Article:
The title of Chapter XIV of Liber Secundus, the second part of The Red Book, is Divine Folly. Jung* finds himself in a library, where he engages in a dialogue with a librarian. He summarizes the atmosphere as “troubling-scholarly ambitions-scholarly conceit-wounded scholarly vanity,” which are the very values he has tried to leave behind by engaging with the unconscious in The Red Book.
Jung wants to borrow a fourteenth-century devotional book called The Imitation of Christ. He says this particular book is written from the soul while scientific works leave him empty and sick. The librarian derides his “old-fashioned” choice and says that Christian dogmatic is a thing of the past. Jung protests by saying that there is more to Christianity than we see. The librarian suggests reading Nietzsche instead as a substitute for the religion that has collapsed. Jung replies:
“Perhaps from your standpoint you’re right, but I can’t help feeling that Nietzsche speaks to those who need more freedom, not to those who clash strongly with life, who bleed from wounds, and who hold fast to actualities.”
While Nietzsche glorifies superiority by criticizing Christianity with its shackles of morality and its attempts at keeping people down, Jung states: “I know men who need inferiority; not superiority.” For Jung, liberation from Christianity is delusion.
Jung’s words here are strongly reminiscent of the Beatitudes, which are the eight blessings Jesus proclaimed in the Sermon on the Mount in the Gospel of Matthew:
“Blessed are the poor in spirit,
for theirs is the Kingdom of Heaven.
Blessed are those who mourn,
for they will be comforted.
Blessed are the meek,
for they will inherit the Earth.
Blessed are those who hunger and thirst for righteousness,
for they will be filled.
Blessed are the merciful,
for they will be shown mercy.
Blessed are the pure in heart,
for they will see God.
Blessed are the peacemakers,
for they will be called children of God.
Blessed are those who are persecuted because of righteousness,
for theirs is the Kingdom of Heaven.”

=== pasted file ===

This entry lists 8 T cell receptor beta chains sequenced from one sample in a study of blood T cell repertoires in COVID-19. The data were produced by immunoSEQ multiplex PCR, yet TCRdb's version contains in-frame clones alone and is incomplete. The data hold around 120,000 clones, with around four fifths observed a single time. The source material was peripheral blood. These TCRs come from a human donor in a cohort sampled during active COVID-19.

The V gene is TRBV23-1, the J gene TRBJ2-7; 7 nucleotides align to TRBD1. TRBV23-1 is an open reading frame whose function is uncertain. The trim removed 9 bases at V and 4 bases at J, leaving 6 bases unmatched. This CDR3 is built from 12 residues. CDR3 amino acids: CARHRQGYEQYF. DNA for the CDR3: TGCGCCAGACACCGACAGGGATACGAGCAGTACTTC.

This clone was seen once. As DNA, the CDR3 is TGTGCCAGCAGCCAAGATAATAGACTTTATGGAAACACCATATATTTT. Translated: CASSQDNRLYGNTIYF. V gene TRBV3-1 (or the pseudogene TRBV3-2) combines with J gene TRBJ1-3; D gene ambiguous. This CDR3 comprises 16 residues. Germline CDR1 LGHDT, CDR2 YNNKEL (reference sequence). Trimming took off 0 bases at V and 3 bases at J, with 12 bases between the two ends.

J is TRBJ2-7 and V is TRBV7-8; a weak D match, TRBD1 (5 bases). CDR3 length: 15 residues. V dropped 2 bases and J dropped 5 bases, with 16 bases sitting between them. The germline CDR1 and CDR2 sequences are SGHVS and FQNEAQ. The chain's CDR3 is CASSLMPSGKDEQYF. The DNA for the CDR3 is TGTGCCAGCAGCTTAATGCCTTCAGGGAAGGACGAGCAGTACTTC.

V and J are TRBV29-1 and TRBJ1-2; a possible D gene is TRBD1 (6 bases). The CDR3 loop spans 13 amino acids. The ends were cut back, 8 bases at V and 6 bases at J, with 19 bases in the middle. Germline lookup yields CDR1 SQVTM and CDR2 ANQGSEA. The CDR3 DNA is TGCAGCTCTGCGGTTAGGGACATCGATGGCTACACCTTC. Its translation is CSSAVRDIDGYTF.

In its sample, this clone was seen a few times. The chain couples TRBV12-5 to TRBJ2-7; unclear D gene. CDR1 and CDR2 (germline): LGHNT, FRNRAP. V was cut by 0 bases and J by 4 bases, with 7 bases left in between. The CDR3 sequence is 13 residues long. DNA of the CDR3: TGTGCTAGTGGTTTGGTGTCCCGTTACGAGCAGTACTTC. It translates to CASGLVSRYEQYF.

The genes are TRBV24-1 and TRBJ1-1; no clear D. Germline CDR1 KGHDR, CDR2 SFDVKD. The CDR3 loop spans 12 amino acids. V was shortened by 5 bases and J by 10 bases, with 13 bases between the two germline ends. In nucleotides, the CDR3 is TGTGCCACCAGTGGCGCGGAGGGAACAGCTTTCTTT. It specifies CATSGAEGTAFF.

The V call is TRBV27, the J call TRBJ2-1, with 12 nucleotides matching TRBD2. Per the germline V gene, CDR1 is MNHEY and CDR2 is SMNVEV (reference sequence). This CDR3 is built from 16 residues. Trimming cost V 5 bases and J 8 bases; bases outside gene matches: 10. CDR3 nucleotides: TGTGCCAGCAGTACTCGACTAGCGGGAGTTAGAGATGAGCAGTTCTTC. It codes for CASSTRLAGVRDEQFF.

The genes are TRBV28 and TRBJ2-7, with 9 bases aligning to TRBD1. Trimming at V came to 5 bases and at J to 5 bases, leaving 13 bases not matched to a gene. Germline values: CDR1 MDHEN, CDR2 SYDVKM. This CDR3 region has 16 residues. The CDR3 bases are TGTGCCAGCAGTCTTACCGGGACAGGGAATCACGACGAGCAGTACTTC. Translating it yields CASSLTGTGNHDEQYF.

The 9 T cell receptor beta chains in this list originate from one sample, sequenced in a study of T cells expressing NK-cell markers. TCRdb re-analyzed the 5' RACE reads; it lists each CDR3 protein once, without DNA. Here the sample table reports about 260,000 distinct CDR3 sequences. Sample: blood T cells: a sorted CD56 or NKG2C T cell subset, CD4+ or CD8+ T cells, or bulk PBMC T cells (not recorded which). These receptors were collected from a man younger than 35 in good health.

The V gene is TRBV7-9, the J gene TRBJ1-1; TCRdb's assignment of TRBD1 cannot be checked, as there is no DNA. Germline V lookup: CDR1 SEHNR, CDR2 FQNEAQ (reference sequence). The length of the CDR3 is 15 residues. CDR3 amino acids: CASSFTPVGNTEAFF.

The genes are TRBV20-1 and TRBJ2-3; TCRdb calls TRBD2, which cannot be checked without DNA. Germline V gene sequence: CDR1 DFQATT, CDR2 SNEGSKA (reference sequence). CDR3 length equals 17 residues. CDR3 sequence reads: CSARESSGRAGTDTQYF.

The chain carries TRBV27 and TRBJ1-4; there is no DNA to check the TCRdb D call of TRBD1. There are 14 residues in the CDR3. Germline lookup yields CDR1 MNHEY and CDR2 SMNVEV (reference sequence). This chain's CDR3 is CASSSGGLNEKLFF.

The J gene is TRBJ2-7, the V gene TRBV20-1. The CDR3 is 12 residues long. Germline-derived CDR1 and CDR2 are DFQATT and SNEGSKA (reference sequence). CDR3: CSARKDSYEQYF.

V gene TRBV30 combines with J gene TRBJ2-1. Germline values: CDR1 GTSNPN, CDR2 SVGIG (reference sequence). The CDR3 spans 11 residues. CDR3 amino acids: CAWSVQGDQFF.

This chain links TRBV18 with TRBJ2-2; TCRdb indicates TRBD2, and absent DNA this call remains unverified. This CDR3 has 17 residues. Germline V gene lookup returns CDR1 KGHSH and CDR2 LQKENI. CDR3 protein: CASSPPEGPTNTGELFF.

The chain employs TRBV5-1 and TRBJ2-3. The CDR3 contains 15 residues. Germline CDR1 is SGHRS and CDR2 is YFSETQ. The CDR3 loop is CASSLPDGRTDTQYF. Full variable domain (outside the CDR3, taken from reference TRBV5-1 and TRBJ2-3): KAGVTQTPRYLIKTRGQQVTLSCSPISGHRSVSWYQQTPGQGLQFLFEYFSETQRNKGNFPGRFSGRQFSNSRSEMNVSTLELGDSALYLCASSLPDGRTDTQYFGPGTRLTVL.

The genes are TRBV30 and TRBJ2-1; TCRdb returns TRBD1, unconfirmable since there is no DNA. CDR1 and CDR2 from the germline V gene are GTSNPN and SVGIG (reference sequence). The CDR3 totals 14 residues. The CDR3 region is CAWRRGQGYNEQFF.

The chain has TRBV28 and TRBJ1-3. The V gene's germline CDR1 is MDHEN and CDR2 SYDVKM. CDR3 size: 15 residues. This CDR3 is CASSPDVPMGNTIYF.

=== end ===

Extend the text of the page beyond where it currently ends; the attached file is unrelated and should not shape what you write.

I am currently reading a wonderful book written by Eugene Drewermann, a former Catholic priest, who integrates Christianity with depth psychology. The book Worte der Freiheit: Die Seligpreisungen Jesu (Words of Freedom: The Beatitudes of Jesus) proposes that the eight blessings capture the true beauty and the true spirit of Christianity. To be poor in spirit means to free oneself from the trap of superiority and acknowledge one’s limits, humility and weakness. The terror of efficiency and the constant busyness mask our inner emptiness and existential void. At the same time of us are hungry and thirsty to start a real, proper life, says Drewermann in his book.
Jung ponders in this chapter what it truly means to imitate Christ, who himself emulated no one, and comes up with a paradox:
“If I thus truly imitate Christ, I do not imitate anyone, I emulate no one, but go my own way, …”
Sanford L. Drob reminds us that Jung has written extensively on imitation. (1) In CW 7 (Two Essays on Analytical Psychology, par. 242) Jung wrote:
“Human beings have one faculty which, though it is of the greatest utility for collective purposes, is most pernicious for individuation, and that is the faculty of imitation. Collective psychology cannot dispense with imitation, for without it all mass organizations, the State and the social order, are impossible. Society is organized, indeed, less by law than by the propensity to imitation, implying equally suggestibility, suggestion, and mental contagion. But we see every day how people use, or rather abuse, the mechanism of imitation for the purpose of personal differentiation: they are content to ape some eminent personality, some striking characteristic or mode of behaviour, thereby achieving an outward distinction from the circle in which they move. We could almost say that as a punishment for this the uniformity of their minds with those of their neighbours, already real enough, is intensified into an unconscious, compulsive bondage to the environment. As a rule these specious attempts at individual differentiation stiffen into a pose, and the imitator remains at the same level as he always was, only several degrees more sterile than before. To find out what is truly individual in ourselves, profound reflection is needed; and suddenly we realize how uncommonly difficult the discovery of individuality is.”
Imitating Christ means for Jung not imitating any sterile and lifeless social structures but “to return to simple life.” The humble and everyday life right beneath our feet can solve more than thinking can.
(1) Sanford L. Drob, Reading The Red Book: An Interpretative Guide to C.G. Jung’s Liber Novus, Spring Journal Books 2012, pp. 132-133
* Throughout the series I refer to the “I” of The Red Book as Jung, though it is not completely accurate to equate the narrator of The Red Book with Jung.
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